Description of Historic Place
The Lockmaster’s House, also known as the Anglin Centre, is located next to the Rideau Canal at Kingston Mills Lockstation, part of the Rideau Canal National Historic Site of Canada. The two-storey, timber building is L-shaped with a gable roof. The main entrance is offset and a wrap around verandah extends along the east and south elevations. Regularly placed doors and windows pierce the clapboard exterior walls. The designation is confined to the footprint of the building.
The Lockmaster’s House is a Recognized Federal Heritage Building because of its historical associations, and its architectural and environmental values.
The Lockmaster’s House, the first structure to be built at this lockstation, is associated with the post-Confederation use of the canal as a transportation route, first for commercial freight and later for excursion steamers. In particular, the house is associated with Robert Anglin who was lockmaster and postmaster from 1892 to 1917. The building is now known as the Anglin Centre, and is used for interpretive purposes.
The Lockmaster’s House is valued for its good aesthetics. It is a good example of turn-of-the-century vernacular, domestic design. By the late 19th century, design emphasis no longer reflected the military role of the Rideau Canal, but the commercial and recreational role of the canal system. Good functional design can be seen in the interior layout with its side-hall plan. Good craftsmanship is seen in the interior woodwork.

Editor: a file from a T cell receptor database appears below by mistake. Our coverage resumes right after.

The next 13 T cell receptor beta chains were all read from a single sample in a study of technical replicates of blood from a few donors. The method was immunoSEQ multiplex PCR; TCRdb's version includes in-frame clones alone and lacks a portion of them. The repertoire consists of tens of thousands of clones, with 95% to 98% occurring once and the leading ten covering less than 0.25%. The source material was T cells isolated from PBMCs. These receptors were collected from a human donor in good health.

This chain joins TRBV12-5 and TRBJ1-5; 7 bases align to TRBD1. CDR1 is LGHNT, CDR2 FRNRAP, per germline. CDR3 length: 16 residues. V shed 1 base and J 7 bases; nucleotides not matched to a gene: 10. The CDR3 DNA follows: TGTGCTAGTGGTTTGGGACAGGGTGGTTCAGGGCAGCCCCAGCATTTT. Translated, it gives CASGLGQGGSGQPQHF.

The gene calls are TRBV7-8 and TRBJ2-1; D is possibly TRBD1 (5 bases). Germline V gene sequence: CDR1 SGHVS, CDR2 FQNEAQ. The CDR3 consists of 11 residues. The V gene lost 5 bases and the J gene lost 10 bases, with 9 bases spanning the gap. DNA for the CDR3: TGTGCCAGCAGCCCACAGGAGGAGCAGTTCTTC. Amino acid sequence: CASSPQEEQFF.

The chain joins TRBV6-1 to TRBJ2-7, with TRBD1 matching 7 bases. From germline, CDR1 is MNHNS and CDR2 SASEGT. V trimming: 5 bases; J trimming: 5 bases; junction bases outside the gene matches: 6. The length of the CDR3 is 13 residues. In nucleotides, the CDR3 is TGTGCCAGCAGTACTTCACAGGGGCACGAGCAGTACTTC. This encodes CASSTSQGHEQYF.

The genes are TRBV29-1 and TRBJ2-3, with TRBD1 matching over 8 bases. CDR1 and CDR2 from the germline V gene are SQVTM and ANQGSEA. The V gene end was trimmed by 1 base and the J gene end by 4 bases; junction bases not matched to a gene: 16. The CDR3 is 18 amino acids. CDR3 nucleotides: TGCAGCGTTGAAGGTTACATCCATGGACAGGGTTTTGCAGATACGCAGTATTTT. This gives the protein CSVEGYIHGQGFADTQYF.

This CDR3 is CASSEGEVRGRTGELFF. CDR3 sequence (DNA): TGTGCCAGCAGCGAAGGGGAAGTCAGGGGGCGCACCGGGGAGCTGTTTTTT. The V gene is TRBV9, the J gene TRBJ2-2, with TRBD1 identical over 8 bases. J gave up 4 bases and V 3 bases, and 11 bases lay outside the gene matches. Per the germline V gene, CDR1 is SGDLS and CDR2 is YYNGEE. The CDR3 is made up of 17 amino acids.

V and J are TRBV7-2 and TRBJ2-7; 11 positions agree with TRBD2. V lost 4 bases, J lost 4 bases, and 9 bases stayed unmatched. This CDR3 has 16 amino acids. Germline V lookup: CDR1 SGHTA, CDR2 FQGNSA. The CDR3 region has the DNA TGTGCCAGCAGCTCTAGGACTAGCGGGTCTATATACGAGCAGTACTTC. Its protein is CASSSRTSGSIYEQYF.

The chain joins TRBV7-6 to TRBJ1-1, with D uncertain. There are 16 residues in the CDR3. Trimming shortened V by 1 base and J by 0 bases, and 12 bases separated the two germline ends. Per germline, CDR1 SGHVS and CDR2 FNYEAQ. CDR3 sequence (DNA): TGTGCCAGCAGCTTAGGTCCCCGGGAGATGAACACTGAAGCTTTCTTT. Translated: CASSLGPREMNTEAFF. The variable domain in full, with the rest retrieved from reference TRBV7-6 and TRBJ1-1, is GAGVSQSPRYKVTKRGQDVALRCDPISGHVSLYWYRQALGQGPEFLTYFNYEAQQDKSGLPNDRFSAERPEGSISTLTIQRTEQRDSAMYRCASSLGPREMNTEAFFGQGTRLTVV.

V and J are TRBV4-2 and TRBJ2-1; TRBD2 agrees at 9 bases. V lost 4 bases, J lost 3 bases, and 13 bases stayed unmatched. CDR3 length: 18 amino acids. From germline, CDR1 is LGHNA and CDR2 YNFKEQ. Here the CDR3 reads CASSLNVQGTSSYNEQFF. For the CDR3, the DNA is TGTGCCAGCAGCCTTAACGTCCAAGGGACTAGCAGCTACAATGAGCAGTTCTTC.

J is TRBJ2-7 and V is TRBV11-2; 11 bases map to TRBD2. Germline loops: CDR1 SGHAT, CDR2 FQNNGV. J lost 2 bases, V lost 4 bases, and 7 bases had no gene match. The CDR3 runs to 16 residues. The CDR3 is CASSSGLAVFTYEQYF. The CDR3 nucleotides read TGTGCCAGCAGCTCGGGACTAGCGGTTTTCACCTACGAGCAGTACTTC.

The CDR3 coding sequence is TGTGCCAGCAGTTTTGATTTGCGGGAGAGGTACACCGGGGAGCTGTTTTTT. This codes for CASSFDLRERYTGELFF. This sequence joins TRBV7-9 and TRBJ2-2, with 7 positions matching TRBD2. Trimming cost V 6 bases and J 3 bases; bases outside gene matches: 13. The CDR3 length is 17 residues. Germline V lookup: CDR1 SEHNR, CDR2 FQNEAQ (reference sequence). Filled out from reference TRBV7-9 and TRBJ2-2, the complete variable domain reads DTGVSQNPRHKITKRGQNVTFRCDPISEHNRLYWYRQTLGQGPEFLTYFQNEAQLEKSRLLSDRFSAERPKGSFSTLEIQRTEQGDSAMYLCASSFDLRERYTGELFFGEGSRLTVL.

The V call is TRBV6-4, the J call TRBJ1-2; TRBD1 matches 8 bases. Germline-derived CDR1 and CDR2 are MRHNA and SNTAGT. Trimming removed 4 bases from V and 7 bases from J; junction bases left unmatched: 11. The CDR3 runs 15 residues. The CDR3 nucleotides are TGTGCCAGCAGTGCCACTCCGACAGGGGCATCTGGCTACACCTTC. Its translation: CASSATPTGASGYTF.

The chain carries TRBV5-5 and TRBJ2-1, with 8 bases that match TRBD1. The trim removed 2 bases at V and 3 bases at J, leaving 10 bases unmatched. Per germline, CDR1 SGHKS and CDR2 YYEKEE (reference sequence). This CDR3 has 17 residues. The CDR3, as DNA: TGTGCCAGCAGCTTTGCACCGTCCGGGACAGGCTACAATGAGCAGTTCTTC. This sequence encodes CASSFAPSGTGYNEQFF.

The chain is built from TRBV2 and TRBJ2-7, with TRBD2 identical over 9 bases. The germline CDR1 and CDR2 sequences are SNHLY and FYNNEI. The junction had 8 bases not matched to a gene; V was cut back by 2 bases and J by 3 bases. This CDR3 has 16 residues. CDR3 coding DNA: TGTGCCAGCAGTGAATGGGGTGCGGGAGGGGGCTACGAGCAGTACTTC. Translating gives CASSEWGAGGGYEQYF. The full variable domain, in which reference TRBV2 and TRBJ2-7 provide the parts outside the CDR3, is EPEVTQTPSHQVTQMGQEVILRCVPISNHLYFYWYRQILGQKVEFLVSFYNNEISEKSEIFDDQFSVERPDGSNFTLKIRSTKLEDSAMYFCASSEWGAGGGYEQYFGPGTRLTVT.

The Defensible Lockmaster’s House reinforces the historic character of its park-like, rural setting at Kingston Mills Lockstation and is a familiar landmark to local residents and to visitors.
Sources: Shannon Ricketts, Kingston Mills Lockstation (Four Buildings), Kingston Mills, Ontario, Federal Heritage Buildings Review Office, Report 89-011; Lockmaster’s House, Kingston Mills Lockstation, Rideau Canal, Ontario, Heritage Character Statement 89-011.
The character-defining elements of the Lockmaster’s House should be respected.
Its good aesthetics, functional design and good quality materials and craftsmanship, for example:
- the two-storey, L-shaped massing;
- the gable roof, clad in cedar shingles, and the chimney;
- the frame construction and the exterior horizontal clapboard siding;
- the regular placement of the two-over-two windows, and the doors;
- the gables, the decorative scalloped shingles on the front gable, and the offset front entry;
- the rock-faced ashlar foundation;
- the interior side-hall plan configuration, the interior lath and plaster walls, the woodwork, including the balustraded staircase and the waist-high wooden wainscotting.
The manner in which the Lockmaster’s House reinforces the historic character of its park-like, rural setting at Kingston Mills Lockstation and is a familiar local landmark, as evidenced by:
- its overall scale, design and materials, which harmonize with the surrounding green spaces at the lock station;
- its visibility due to its prominent location within a group of lockstation buildings adjacent to the canal, which makes it a local landmark.